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  • The future remains fanciful for many businesses, if strategies are overly influenced by new technologies

The future remains fanciful for many businesses, if strategies are overly influenced by new technologies

30 May 2019

The future remains fanciful for many businesses, if strategies are overly influenced by new technologies

Speaking to people in the technology industry, you are likely to hear that a coup d'état by the robots is just around the corner – replacing inefficient humans and bringing about a glorious future for them, all at the same time. No future challenge is impossible to solve.

It is undoubtedly true that technology has played a crucially important role in business in general and in the formulation of business strategy. While it will continue to do so, the reality is, however, that the future might be more nuanced than the technophiles will have us believe.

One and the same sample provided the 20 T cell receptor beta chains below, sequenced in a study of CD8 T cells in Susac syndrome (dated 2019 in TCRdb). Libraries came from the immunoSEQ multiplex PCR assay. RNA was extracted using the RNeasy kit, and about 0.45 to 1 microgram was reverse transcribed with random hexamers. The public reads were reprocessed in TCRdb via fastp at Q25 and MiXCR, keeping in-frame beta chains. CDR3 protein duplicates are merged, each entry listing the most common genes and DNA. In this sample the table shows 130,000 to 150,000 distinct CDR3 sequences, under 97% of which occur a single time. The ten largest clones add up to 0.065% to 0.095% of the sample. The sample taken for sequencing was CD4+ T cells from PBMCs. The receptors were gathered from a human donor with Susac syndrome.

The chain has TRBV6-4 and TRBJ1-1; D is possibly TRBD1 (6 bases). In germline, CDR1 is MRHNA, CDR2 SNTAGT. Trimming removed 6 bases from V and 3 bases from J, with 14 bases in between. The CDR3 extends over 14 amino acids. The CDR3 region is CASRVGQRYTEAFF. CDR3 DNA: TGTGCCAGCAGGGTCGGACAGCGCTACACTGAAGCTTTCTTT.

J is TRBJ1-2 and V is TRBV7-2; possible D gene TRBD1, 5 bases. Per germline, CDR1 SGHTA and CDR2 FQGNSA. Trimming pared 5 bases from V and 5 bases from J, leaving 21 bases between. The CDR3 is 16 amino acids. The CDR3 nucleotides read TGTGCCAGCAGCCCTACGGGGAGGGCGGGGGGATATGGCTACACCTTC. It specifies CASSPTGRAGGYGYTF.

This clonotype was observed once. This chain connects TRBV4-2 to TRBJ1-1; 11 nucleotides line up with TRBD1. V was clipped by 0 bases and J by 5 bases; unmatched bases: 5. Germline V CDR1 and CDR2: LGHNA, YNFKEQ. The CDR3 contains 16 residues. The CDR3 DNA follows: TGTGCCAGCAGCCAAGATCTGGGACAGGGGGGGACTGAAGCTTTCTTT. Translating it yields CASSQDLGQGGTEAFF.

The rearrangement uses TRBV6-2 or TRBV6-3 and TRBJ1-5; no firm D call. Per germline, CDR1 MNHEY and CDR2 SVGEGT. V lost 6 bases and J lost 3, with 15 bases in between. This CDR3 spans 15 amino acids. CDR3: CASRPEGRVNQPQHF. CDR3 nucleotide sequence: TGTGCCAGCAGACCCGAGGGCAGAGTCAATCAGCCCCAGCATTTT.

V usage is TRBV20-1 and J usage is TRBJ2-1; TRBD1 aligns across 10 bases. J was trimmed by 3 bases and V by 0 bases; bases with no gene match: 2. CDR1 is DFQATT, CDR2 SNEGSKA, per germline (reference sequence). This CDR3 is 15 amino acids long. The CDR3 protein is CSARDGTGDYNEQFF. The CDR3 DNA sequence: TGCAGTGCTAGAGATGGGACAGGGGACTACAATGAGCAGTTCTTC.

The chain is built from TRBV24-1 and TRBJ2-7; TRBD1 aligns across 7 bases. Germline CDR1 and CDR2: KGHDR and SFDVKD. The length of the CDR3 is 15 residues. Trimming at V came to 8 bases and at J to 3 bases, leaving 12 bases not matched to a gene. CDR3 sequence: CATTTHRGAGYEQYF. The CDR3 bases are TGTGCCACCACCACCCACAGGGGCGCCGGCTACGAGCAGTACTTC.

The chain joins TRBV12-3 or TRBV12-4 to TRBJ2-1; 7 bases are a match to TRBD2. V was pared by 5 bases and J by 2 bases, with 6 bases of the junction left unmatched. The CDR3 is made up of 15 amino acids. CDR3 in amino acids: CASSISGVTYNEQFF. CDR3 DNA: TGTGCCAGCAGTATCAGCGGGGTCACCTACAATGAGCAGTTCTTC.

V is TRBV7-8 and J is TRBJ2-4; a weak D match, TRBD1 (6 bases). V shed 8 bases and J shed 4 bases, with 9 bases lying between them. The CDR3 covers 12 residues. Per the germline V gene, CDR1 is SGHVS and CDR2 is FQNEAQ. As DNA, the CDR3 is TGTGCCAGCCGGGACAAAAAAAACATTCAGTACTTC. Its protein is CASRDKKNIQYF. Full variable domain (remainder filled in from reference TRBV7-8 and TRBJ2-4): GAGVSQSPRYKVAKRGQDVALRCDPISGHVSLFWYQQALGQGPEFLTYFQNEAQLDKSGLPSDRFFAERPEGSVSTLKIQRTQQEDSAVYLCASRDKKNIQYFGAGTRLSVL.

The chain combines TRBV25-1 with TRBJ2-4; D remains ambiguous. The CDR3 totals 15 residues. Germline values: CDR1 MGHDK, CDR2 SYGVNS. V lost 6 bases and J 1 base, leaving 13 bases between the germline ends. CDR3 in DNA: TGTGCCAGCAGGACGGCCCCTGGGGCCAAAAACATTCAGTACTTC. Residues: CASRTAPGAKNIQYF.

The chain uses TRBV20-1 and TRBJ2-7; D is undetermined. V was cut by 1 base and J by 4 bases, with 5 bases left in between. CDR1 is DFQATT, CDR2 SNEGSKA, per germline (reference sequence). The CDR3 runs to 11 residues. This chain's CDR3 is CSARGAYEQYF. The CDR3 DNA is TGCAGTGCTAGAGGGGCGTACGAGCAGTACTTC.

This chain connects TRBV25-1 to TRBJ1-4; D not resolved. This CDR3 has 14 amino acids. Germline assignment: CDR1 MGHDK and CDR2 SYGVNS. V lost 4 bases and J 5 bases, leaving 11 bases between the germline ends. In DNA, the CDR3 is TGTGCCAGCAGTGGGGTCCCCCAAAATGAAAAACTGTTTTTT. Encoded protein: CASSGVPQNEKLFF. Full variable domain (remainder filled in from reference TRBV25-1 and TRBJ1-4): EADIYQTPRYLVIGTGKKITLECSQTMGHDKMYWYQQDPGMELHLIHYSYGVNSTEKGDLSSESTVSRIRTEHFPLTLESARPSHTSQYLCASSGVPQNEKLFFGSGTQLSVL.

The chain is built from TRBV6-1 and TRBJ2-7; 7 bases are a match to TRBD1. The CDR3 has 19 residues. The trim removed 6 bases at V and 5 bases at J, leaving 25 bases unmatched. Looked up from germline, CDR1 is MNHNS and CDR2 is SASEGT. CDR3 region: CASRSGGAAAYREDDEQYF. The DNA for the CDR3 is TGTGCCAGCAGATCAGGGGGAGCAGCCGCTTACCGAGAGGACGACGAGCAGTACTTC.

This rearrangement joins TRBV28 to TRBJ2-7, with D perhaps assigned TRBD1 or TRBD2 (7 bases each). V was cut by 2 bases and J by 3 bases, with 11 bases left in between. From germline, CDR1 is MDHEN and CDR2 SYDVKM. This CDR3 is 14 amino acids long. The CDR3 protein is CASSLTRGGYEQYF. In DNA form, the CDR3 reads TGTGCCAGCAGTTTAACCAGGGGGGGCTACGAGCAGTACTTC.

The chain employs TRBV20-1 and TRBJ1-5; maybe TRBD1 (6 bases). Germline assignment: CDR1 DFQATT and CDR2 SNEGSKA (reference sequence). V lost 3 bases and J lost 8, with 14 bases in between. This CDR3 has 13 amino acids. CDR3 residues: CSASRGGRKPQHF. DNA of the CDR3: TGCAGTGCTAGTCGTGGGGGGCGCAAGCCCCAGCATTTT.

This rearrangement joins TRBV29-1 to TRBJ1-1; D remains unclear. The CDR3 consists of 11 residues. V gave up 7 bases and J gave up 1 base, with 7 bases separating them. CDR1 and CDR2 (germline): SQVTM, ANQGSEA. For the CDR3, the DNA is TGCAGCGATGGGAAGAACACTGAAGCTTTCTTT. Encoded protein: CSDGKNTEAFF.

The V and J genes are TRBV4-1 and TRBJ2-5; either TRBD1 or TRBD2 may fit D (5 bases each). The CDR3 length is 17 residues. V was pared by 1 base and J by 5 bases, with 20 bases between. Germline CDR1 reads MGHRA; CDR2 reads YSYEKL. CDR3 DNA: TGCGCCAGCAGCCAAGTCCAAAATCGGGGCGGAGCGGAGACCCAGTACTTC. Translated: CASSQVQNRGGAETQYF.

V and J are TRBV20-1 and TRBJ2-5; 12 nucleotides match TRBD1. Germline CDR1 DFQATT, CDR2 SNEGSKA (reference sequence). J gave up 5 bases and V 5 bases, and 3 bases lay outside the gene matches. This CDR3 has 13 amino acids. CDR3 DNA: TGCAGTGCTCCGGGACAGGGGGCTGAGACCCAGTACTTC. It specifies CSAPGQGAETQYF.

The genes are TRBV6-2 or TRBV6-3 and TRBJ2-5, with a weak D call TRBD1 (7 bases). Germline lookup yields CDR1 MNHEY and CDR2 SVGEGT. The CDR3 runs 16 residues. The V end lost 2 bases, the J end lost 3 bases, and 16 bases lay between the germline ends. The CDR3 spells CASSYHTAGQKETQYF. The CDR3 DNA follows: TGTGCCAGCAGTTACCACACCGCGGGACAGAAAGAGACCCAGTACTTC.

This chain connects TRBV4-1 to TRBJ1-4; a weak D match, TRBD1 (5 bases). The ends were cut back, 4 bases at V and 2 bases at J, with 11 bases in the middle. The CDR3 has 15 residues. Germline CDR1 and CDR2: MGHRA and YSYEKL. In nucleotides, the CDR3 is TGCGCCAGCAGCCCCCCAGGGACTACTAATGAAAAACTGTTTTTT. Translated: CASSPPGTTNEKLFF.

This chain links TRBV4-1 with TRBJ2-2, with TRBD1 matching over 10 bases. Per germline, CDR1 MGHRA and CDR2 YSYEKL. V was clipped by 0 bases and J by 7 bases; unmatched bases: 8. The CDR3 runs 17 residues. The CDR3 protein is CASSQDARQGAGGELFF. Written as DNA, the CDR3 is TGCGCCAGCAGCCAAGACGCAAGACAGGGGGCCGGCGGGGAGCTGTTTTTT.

Thirty years ago, many organisations still had substantial typing pools where secretaries typed a plethora of company documentation, including letters, documents, memorandums, etc. working from audio messages or rough – and often illegible – notes from their bosses. The introduction of the personal computer and word processing software in the workplace obliterated these typing pools with one fell swoop.

We can be very certain that new technology – based on machine learning (ML) and artificial intelligence (AI) – will again change the business landscape. The question is just: to what extent?

Humans have always had difficulty to envision their future role in conjunction with the use of new technology. This lack of vision is further complicated by the tendency of people to think in terms of ‘either or’ scenarios. It is either a complete technology take-over or the perpetuation of the status quo. It cannot be a combination of both or parts of both.